News for week begining 12 April (Week 15)Read More
Thank you for your interest. Your message was sent successfully. Please allow up to 24 hours for your query to be seen.
There was a problem sending your e-mail. Sorry about that. Please try again later or e-mail using the address shown at the top of the page.
The carrot harvest from Bridgefoot is almost at an end, as is the swede. Both crops have been plentiful this year. The carrots have been particularly tasty. We’re now harvesting parsnips. They are slightly disappointing in terms of size, but we couldn’t leave them in the ground any longer. Our beetroot harvest has also been disappointing and we’ve had to get most from our supplier in Stonehaven. The leeks have been plentiful this year and they’re still coming out in large quantities. We are also getting kale, chard and radishes locally, which means the price is kept down for those items.
With the arrival of spring, farms around the country are a hive of activity and Bridgefoot is no different. We have been very busy with weeding and planting. We’ve just transplanted Chinese and pointed cabbages along with broad beans and French beans. Radish, spinach, fennel and celery have been sown and are currently in the propagation tunnel, to be transplanted into the other tunnels later. Today, Matthew, Frieda and Ron are sowing seed potatoes.
We are now harvesting chives and thyme, which have both just started going into boxes. The herbs are a lovely addition to the box and we’ve just planted rosemary. We hope to have oregano available too. We’ve also lots of chives in transplant trays in the propagation tunnel.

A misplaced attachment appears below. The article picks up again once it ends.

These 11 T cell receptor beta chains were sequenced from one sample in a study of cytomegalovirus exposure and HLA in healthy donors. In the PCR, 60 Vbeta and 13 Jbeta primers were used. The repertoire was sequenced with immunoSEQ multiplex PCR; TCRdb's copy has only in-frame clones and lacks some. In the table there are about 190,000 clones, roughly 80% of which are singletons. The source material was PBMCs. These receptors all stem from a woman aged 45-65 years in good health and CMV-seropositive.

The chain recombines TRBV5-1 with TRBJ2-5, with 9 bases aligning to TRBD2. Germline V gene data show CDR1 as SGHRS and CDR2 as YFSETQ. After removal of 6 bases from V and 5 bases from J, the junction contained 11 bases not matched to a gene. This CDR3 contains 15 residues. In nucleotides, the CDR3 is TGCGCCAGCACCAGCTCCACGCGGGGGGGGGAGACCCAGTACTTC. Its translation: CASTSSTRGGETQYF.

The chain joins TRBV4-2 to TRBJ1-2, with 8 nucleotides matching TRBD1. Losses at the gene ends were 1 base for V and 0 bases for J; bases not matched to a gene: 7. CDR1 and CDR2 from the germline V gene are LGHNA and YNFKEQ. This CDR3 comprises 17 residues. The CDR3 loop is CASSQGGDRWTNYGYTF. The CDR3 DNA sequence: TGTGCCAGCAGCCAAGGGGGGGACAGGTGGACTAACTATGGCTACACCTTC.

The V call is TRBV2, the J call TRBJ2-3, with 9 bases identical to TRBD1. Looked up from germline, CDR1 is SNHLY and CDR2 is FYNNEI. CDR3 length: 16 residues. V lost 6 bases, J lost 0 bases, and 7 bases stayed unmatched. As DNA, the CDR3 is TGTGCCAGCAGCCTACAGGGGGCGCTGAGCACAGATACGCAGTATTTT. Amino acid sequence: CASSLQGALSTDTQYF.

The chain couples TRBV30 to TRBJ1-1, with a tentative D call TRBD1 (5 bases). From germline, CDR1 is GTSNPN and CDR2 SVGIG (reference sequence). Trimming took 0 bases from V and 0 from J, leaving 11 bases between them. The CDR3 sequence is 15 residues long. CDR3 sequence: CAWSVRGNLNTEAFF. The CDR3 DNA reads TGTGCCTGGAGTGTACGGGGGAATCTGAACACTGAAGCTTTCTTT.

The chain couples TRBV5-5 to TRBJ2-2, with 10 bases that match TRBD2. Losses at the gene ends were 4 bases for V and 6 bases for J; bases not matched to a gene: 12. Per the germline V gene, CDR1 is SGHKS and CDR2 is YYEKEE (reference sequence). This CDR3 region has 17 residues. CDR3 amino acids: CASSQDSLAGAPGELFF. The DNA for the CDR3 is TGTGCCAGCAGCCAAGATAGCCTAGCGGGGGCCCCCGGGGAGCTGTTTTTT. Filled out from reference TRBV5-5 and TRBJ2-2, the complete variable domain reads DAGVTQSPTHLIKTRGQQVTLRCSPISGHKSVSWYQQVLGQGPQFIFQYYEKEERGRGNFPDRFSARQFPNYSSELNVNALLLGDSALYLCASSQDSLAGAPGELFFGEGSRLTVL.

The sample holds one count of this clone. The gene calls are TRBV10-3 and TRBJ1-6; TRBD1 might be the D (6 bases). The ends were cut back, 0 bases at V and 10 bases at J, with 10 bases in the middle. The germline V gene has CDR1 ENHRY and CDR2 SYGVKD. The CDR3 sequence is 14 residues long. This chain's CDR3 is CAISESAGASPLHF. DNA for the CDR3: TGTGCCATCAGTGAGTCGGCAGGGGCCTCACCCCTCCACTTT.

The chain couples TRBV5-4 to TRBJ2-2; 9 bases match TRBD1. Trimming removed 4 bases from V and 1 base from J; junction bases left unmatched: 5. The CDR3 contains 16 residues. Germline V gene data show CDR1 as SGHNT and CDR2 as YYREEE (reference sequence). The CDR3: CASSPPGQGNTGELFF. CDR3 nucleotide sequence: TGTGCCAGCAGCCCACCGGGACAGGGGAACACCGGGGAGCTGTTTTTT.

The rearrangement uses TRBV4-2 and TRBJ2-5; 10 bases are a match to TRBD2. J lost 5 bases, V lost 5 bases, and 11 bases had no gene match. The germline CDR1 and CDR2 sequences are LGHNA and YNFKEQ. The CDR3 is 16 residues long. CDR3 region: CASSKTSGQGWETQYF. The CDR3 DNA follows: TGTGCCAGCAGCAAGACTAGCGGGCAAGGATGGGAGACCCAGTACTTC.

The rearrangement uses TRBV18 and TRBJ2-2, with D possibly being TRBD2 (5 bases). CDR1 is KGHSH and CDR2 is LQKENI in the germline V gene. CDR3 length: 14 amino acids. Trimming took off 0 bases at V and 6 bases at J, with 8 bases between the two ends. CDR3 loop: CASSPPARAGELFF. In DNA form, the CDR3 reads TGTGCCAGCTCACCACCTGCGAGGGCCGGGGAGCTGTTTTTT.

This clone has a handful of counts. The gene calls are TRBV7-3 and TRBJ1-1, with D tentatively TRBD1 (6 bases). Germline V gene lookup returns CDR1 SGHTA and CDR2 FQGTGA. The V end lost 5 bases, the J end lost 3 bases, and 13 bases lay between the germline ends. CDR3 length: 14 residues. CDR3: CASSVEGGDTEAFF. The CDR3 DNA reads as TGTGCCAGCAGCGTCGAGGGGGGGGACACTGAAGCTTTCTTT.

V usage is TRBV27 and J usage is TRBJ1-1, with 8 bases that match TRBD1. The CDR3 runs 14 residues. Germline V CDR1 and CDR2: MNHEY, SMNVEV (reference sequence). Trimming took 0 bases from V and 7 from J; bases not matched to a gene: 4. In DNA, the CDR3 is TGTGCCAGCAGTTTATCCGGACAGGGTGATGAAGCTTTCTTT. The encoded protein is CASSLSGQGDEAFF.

We are now at that time of year when very little local produce is available, and we have to supplement greatly with produce from outside the UK. This has been a double-edged sword this year as we’ve been experiencing a high shortage of items, which has pushed prices up. Brexit has just added another layer of complexity with the sheer volume of paperwork making things much more difficult for importers. The Hungry Gap is always challenging for farmers, and for small box schemes as ourselves in Scotland, it has now become a bit more of a challenge. The challenge for the office is trying to ensure people are getting enough in their boxes, which takes a fair degree of skill and creativity! However, with the summer soon approaching, this will become less stressful as our own produce starts to take off, so we just have to ride the storm for now.
One of our packers, Graeme, shall be leaving us next week as he returns to his work in graphic design now that the lockdown is almost at an end. We’d like to thank Graeme for all his hard work in the past 6 months. Graeme will continue to do some ad hoc work from a graphic design view, so we look forward to continuing to work with him in the future.
Frieda, who’s been with us for some time and who helps with packing on a Thursday, will now step into Graeme’s shoes, while continuing to do work in the fields.